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Vin jaune

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Vin jaune with Comté cheese and walnuts, a typical regional combination in Jura

Vin jaune (French for "yellow wine") is a special and characteristic type of white wine made in the Jura region in eastern France. It is similar to dry fino Sherry and gets its character from being matured in a barrel under a film of yeast, known as the voile, on the wine's surface. Vin jaune shares many similarities with Sherry, including some aromas, but unlike Sherry, it is not a fortified wine. The wine is made from the Savagnin grape, with some of the most premium examples coming from the marl based vineyards in the Château-Chalon AOC. In other French wine regions, there has been experimentation in producing similar style wines from Chardonnay and other local grape varieties using cultured yeast such as the vin de voile wine produced in the Gaillac.[1]


228L barrel of vin jaune in the course of maturation at the age of three years: Note the part des anges (angel's share) created by evaporation which is not topped up, permitting the formation of a voile (veil) of active yeast Saccharomyces cerevisiae type bayanus on its surface.

Vin jaune is made from late harvest Savagnin grapes, a white variety in the Traminer family which is less aromatic than the better-known Gewürztraminer. The grapes are usually harvested in late October when the sugars have developed enough to have a potential alcohol level of 13–15% for the finished wine. The grapes are fermented slowly and then kept in small old oak casks that hold 228 liters (60 gallons). The casks are not topped up, as they are with most wines, so evaporation creates an air gap above the wine. A film of yeast grows over the wine, protecting it partially (but not totally) from oxidation. In Jura, this film is called the voile (veil), but it is similar to the more familiar "flor" in Sherry production. The voile yeast has many similar properties to "flor" but thrives better in a lower alcohol environment and develops less heavily and thickly than "flor" does.[1]

The voile typically takes two to three years to develop fully. During this time the wine is exposed to slight levels of oxidation that provoke chemical changes that produce acetaldehyde (as well as ethanol, standard alcohol) and the aroma compound of sotolon. These compounds contribute to the unique flavors and aromas associated with vin jaune. Winemakers must carefully observe the wine throughout the aging process as there is a risk of it developing the wine fault of volatile acidity.[1]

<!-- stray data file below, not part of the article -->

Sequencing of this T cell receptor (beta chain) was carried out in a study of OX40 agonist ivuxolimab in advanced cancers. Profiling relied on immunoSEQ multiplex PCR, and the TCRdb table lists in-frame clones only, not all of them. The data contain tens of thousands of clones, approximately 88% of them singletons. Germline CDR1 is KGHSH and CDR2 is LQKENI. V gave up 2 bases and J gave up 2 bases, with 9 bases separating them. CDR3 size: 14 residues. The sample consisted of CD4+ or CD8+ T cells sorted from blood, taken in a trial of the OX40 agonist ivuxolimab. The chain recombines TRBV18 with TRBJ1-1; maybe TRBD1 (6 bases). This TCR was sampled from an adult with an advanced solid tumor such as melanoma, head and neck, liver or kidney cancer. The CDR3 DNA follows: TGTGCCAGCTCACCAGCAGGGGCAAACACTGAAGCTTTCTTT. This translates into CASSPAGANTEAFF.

The wine acquires its characteristic yellow color and nutty flavors as it ages for the requisite time of six years and three months, the time that must elapse between harvest and bottling, although at certain points during this time the wine is not necessarily in the cask. After the allotted time, only about 62% of the original wine remains. The vin jaune is then bottled in special squat bottles that hold 62 cl (21 ounces), called clavelins. Historically the bottle size alludes to the amount of wine left over after six years of aging and evaporation.[1]

Wine regions[edit]

A vin jaune from the Cotes du Jura AOC

The Appellation d'origine contrôlée regions permitted to produce vin jaune include Château-Chalon AOC, Arbois Vin Jaune AOC, Cotes du Jura vin Jaune AOC and Vin Jaune de L'Etoile. Those protected "appellations" have existed since 1936. There are also a few other vin jaune-style wines made in France outside the Jura region, such as Gaillac. The term vin de voile referring to the yeast film, thus indicates this style of wine.[1]

Wine style and serving[edit]

Vin jaune is often served at cellar temperature 13–15 °C (55–60 °F) and the wine is sometimes decanted, exposing it to more oxygen prior to serving in order to stimulate the wine's unique aromas. The wine can be paired with savory food dishes with local Jura cuisine often including chicken recipes where the wine is cooked with the chicken itself and as a sauce component. Another common pairing is the local Comté cheese that is produced in the Franche-Comté region.[1]

La Percée du Vin Jaune[edit]

A festival called La Percée du Vin Jaune (Opening of the Yellow Wine) is held in the last week of January or the first week of February each year to celebrate release of the newly released vintage, which due to the legal requirements for aging will be the one harvested in the autumn seven years earlier. Recent events, including tasting sessions, have attracted over 30,000 visitors. Each year, a different venue is chosen. They are as follows:

Chemical composition[edit]

Vin jaune is marked by the formation of sotolon from alpha-ketobutyric acid.[2]

Connection with Medieval Wines[edit]

Vin jaune has been found to be produced from grapes that possess identical DNA to grape seeds unearthed in archaeological digs of medieval sites. [3]


  1. ^ a b c d e f J. Robinson (ed), "The Oxford Companion to Wine", Third Edition, p. 750, Oxford University Press 2006, ISBN 0-19-860990-6
  2. ^ Optimal Conditions for the Formation of Sotolon from .alpha.-Ketobutyric Acid in the French "Vin Jaune". Pham Thu Thuy, Guichard Elisabeth, Schlich Pascal and Charpentier Claudine, J. Agric. Food Chem., 1995, 43 (10), pages 2616–2619, doi:10.1021/jf00058a012
  3. ^ "Grape expectations: DNA reveals history of vintage wine". BBC News. 10 June 2019.

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